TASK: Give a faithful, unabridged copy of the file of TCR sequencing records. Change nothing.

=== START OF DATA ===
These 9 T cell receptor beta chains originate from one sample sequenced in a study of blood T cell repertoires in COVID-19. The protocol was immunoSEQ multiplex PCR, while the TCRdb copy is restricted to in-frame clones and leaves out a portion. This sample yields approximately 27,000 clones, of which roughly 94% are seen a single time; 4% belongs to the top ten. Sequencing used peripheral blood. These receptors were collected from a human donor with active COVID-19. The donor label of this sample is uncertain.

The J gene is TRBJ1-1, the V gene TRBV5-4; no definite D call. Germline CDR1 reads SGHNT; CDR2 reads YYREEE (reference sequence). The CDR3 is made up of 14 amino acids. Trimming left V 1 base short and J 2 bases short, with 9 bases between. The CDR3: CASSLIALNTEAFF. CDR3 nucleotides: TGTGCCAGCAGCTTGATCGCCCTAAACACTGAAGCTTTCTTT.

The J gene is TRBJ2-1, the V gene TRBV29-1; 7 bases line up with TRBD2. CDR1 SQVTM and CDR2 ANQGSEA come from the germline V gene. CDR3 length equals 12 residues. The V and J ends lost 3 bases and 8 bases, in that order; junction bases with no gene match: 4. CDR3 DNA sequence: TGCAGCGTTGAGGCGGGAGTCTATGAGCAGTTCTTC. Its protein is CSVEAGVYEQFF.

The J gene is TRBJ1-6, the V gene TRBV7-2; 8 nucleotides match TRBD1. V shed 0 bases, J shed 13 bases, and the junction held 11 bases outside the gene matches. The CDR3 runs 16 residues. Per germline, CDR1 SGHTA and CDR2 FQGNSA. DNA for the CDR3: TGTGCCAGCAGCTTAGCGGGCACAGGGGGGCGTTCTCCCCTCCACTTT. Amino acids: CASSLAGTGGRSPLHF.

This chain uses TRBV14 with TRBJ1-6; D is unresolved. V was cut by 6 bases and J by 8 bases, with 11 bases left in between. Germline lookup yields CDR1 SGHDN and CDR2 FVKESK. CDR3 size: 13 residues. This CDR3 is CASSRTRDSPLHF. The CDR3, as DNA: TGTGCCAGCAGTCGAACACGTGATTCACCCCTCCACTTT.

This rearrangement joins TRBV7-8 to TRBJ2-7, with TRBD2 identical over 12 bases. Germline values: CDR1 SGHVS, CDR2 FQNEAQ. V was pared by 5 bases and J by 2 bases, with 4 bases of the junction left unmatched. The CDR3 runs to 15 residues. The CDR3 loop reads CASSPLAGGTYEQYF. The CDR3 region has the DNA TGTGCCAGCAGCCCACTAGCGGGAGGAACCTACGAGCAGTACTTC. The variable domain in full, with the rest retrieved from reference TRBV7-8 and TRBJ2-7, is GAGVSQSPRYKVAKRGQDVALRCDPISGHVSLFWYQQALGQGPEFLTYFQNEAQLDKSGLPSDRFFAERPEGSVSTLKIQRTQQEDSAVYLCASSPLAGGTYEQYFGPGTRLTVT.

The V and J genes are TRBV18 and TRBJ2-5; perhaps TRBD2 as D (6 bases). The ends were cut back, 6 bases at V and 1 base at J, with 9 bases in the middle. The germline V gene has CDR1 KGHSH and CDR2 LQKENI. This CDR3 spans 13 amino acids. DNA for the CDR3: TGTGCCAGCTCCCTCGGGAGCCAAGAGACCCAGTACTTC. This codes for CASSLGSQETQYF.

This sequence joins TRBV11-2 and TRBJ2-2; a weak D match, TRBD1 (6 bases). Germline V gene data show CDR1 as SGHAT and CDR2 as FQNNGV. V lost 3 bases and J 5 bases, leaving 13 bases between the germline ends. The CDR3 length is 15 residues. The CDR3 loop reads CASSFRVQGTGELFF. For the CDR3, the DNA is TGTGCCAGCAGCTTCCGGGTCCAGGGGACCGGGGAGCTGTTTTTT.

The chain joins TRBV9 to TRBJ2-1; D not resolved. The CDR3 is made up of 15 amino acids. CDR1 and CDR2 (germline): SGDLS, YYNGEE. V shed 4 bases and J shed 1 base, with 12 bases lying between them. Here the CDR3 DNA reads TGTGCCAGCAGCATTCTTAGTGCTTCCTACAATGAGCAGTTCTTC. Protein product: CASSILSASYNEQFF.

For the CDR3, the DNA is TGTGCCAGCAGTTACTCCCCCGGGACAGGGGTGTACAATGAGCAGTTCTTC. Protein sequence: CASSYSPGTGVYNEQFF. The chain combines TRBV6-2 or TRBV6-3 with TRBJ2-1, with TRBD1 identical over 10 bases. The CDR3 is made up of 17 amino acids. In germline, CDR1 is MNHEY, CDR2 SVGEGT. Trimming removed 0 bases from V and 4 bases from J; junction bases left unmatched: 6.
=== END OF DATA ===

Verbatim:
These 9 T cell receptor beta chains originate from one sample sequenced in a study of blood T cell repertoires in COVID-19. The protocol was immunoSEQ multiplex PCR, while the TCRdb copy is restricted to in-frame clones and leaves out a portion. This sample yields approximately 27,000 clones, of which roughly 94% are seen a single time; 4% belongs to the top ten. Sequencing used peripheral blood. These receptors were collected from a human donor with active COVID-19. The donor label of this sample is uncertain.

The J gene is TRBJ1-1, the V gene TRBV5-4; no definite D call. Germline CDR1 reads SGHNT; CDR2 reads YYREEE (reference sequence). The CDR3 is made up of 14 amino acids. Trimming left V 1 base short and J 2 bases short, with 9 bases between. The CDR3: CASSLIALNTEAFF. CDR3 nucleotides: TGTGCCAGCAGCTTGATCGCCCTAAACACTGAAGCTTTCTTT.

The J gene is TRBJ2-1, the V gene TRBV29-1; 7 bases line up with TRBD2. CDR1 SQVTM and CDR2 ANQGSEA come from the germline V gene. CDR3 length equals 12 residues. The V and J ends lost 3 bases and 8 bases, in that order; junction bases with no gene match: 4. CDR3 DNA sequence: TGCAGCGTTGAGGCGGGAGTCTATGAGCAGTTCTTC. Its protein is CSVEAGVYEQFF.

The J gene is TRBJ1-6, the V gene TRBV7-2; 8 nucleotides match TRBD1. V shed 0 bases, J shed 13 bases, and the junction held 11 bases outside the gene matches. The CDR3 runs 16 residues. Per germline, CDR1 SGHTA and CDR2 FQGNSA. DNA for the CDR3: TGTGCCAGCAGCTTAGCGGGCACAGGGGGGCGTTCTCCCCTCCACTTT. Amino acids: CASSLAGTGGRSPLHF.

This chain uses TRBV14 with TRBJ1-6; D is unresolved. V was cut by 6 bases and J by 8 bases, with 11 bases left in between. Germline lookup yields CDR1 SGHDN and CDR2 FVKESK. CDR3 size: 13 residues. This CDR3 is CASSRTRDSPLHF. The CDR3, as DNA: TGTGCCAGCAGTCGAACACGTGATTCACCCCTCCACTTT.

This rearrangement joins TRBV7-8 to TRBJ2-7, with TRBD2 identical over 12 bases. Germline values: CDR1 SGHVS, CDR2 FQNEAQ. V was pared by 5 bases and J by 2 bases, with 4 bases of the junction left unmatched. The CDR3 runs to 15 residues. The CDR3 loop reads CASSPLAGGTYEQYF. The CDR3 region has the DNA TGTGCCAGCAGCCCACTAGCGGGAGGAACCTACGAGCAGTACTTC. The variable domain in full, with the rest retrieved from reference TRBV7-8 and TRBJ2-7, is GAGVSQSPRYKVAKRGQDVALRCDPISGHVSLFWYQQALGQGPEFLTYFQNEAQLDKSGLPSDRFFAERPEGSVSTLKIQRTQQEDSAVYLCASSPLAGGTYEQYFGPGTRLTVT.

The V and J genes are TRBV18 and TRBJ2-5; perhaps TRBD2 as D (6 bases). The ends were cut back, 6 bases at V and 1 base at J, with 9 bases in the middle. The germline V gene has CDR1 KGHSH and CDR2 LQKENI. This CDR3 spans 13 amino acids. DNA for the CDR3: TGTGCCAGCTCCCTCGGGAGCCAAGAGACCCAGTACTTC. This codes for CASSLGSQETQYF.

This sequence joins TRBV11-2 and TRBJ2-2; a weak D match, TRBD1 (6 bases). Germline V gene data show CDR1 as SGHAT and CDR2 as FQNNGV. V lost 3 bases and J 5 bases, leaving 13 bases between the germline ends. The CDR3 length is 15 residues. The CDR3 loop reads CASSFRVQGTGELFF. For the CDR3, the DNA is TGTGCCAGCAGCTTCCGGGTCCAGGGGACCGGGGAGCTGTTTTTT.

The chain joins TRBV9 to TRBJ2-1; D not resolved. The CDR3 is made up of 15 amino acids. CDR1 and CDR2 (germline): SGDLS, YYNGEE. V shed 4 bases and J shed 1 base, with 12 bases lying between them. Here the CDR3 DNA reads TGTGCCAGCAGCATTCTTAGTGCTTCCTACAATGAGCAGTTCTTC. Protein product: CASSILSASYNEQFF.

For the CDR3, the DNA is TGTGCCAGCAGTTACTCCCCCGGGACAGGGGTGTACAATGAGCAGTTCTTC. Protein sequence: CASSYSPGTGVYNEQFF. The chain combines TRBV6-2 or TRBV6-3 with TRBJ2-1, with TRBD1 identical over 10 bases. The CDR3 is made up of 17 amino acids. In germline, CDR1 is MNHEY, CDR2 SVGEGT. Trimming removed 0 bases from V and 4 bases from J; junction bases left unmatched: 6.